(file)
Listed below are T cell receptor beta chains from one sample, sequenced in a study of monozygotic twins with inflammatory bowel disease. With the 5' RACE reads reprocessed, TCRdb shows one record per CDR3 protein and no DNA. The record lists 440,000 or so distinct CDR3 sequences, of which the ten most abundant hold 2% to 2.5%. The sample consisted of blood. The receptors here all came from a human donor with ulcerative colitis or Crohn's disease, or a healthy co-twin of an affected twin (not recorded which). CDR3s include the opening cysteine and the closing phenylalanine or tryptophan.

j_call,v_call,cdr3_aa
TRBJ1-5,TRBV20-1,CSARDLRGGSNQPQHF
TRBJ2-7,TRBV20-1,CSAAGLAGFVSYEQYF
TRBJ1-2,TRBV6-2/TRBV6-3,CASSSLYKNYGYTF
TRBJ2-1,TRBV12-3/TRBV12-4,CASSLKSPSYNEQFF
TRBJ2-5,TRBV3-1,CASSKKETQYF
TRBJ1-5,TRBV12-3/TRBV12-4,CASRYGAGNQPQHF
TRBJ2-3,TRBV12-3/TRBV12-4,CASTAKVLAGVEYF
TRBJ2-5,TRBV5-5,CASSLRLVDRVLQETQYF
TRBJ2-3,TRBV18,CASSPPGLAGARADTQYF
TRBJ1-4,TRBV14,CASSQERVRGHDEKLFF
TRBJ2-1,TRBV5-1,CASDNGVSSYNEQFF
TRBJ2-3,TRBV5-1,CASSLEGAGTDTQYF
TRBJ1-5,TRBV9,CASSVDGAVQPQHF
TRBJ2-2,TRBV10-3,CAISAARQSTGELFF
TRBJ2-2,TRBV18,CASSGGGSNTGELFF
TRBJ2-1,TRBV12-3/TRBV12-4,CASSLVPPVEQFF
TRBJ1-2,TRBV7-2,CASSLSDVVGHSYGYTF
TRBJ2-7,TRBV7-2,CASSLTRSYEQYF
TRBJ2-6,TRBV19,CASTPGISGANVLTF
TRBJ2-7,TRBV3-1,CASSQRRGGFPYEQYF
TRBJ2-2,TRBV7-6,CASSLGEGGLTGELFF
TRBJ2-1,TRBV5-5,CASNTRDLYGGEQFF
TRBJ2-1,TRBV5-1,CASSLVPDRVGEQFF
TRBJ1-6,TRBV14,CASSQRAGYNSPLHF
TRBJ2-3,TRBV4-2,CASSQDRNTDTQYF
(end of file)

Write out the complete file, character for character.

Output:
Listed below are T cell receptor beta chains from one sample, sequenced in a study of monozygotic twins with inflammatory bowel disease. With the 5' RACE reads reprocessed, TCRdb shows one record per CDR3 protein and no DNA. The record lists 440,000 or so distinct CDR3 sequences, of which the ten most abundant hold 2% to 2.5%. The sample consisted of blood. The receptors here all came from a human donor with ulcerative colitis or Crohn's disease, or a healthy co-twin of an affected twin (not recorded which). CDR3s include the opening cysteine and the closing phenylalanine or tryptophan.

j_call,v_call,cdr3_aa
TRBJ1-5,TRBV20-1,CSARDLRGGSNQPQHF
TRBJ2-7,TRBV20-1,CSAAGLAGFVSYEQYF
TRBJ1-2,TRBV6-2/TRBV6-3,CASSSLYKNYGYTF
TRBJ2-1,TRBV12-3/TRBV12-4,CASSLKSPSYNEQFF
TRBJ2-5,TRBV3-1,CASSKKETQYF
TRBJ1-5,TRBV12-3/TRBV12-4,CASRYGAGNQPQHF
TRBJ2-3,TRBV12-3/TRBV12-4,CASTAKVLAGVEYF
TRBJ2-5,TRBV5-5,CASSLRLVDRVLQETQYF
TRBJ2-3,TRBV18,CASSPPGLAGARADTQYF
TRBJ1-4,TRBV14,CASSQERVRGHDEKLFF
TRBJ2-1,TRBV5-1,CASDNGVSSYNEQFF
TRBJ2-3,TRBV5-1,CASSLEGAGTDTQYF
TRBJ1-5,TRBV9,CASSVDGAVQPQHF
TRBJ2-2,TRBV10-3,CAISAARQSTGELFF
TRBJ2-2,TRBV18,CASSGGGSNTGELFF
TRBJ2-1,TRBV12-3/TRBV12-4,CASSLVPPVEQFF
TRBJ1-2,TRBV7-2,CASSLSDVVGHSYGYTF
TRBJ2-7,TRBV7-2,CASSLTRSYEQYF
TRBJ2-6,TRBV19,CASTPGISGANVLTF
TRBJ2-7,TRBV3-1,CASSQRRGGFPYEQYF
TRBJ2-2,TRBV7-6,CASSLGEGGLTGELFF
TRBJ2-1,TRBV5-5,CASNTRDLYGGEQFF
TRBJ2-1,TRBV5-1,CASSLVPDRVGEQFF
TRBJ1-6,TRBV14,CASSQRAGYNSPLHF
TRBJ2-3,TRBV4-2,CASSQDRNTDTQYF